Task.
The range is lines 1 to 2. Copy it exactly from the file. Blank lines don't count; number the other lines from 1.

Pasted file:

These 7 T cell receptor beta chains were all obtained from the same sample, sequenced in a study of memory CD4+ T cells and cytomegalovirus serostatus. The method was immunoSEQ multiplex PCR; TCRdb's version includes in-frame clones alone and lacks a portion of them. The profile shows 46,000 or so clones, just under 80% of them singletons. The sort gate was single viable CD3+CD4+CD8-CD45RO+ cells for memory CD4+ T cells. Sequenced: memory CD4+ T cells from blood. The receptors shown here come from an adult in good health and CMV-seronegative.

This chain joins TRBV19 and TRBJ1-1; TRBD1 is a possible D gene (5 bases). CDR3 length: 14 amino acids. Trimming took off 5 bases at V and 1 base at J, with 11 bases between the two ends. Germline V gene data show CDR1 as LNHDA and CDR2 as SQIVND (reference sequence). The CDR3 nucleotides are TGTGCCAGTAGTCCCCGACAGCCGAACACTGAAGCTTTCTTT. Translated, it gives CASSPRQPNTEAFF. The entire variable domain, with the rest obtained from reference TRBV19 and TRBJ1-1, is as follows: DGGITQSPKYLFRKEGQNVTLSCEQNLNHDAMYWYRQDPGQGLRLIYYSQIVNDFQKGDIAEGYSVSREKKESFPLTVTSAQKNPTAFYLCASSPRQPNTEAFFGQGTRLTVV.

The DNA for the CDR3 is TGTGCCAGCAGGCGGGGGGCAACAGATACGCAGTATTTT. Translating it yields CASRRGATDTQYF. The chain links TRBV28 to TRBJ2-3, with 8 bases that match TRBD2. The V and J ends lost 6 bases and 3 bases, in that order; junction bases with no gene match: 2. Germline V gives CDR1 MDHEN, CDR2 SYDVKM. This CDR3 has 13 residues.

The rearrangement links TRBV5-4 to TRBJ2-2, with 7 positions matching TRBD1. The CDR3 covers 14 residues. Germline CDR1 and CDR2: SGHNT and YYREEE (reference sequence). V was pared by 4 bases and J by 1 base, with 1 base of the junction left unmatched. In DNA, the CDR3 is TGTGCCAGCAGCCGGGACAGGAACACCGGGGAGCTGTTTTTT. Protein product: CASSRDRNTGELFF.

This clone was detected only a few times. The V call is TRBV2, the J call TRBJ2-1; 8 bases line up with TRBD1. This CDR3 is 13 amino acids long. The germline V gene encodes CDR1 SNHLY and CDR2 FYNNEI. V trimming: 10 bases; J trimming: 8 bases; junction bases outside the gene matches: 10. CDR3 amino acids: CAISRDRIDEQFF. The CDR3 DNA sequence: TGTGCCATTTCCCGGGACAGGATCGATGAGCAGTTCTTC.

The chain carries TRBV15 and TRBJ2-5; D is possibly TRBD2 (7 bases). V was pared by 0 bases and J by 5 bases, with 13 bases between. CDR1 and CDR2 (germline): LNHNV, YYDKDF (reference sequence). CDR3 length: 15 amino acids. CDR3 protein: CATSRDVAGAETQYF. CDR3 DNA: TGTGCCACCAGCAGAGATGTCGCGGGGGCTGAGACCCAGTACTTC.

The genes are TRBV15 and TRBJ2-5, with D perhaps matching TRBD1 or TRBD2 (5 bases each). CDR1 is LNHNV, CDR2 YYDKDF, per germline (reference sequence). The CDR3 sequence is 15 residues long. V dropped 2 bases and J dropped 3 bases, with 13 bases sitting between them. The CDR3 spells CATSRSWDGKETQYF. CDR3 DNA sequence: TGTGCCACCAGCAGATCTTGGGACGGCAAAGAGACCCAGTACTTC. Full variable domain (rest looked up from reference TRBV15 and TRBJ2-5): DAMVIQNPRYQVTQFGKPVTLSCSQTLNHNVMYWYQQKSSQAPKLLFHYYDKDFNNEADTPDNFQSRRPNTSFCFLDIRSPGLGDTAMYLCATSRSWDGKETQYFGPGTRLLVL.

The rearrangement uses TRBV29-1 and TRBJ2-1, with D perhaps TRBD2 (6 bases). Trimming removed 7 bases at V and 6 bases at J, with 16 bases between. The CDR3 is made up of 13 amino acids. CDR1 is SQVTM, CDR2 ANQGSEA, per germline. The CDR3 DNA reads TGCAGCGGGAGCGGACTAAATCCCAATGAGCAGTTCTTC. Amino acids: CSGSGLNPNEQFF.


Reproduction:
These 7 T cell receptor beta chains were all obtained from the same sample, sequenced in a study of memory CD4+ T cells and cytomegalovirus serostatus. The method was immunoSEQ multiplex PCR; TCRdb's version includes in-frame clones alone and lacks a portion of them. The profile shows 46,000 or so clones, just under 80% of them singletons. The sort gate was single viable CD3+CD4+CD8-CD45RO+ cells for memory CD4+ T cells. Sequenced: memory CD4+ T cells from blood. The receptors shown here come from an adult in good health and CMV-seronegative.

This chain joins TRBV19 and TRBJ1-1; TRBD1 is a possible D gene (5 bases). CDR3 length: 14 amino acids. Trimming took off 5 bases at V and 1 base at J, with 11 bases between the two ends. Germline V gene data show CDR1 as LNHDA and CDR2 as SQIVND (reference sequence). The CDR3 nucleotides are TGTGCCAGTAGTCCCCGACAGCCGAACACTGAAGCTTTCTTT. Translated, it gives CASSPRQPNTEAFF. The entire variable domain, with the rest obtained from reference TRBV19 and TRBJ1-1, is as follows: DGGITQSPKYLFRKEGQNVTLSCEQNLNHDAMYWYRQDPGQGLRLIYYSQIVNDFQKGDIAEGYSVSREKKESFPLTVTSAQKNPTAFYLCASSPRQPNTEAFFGQGTRLTVV.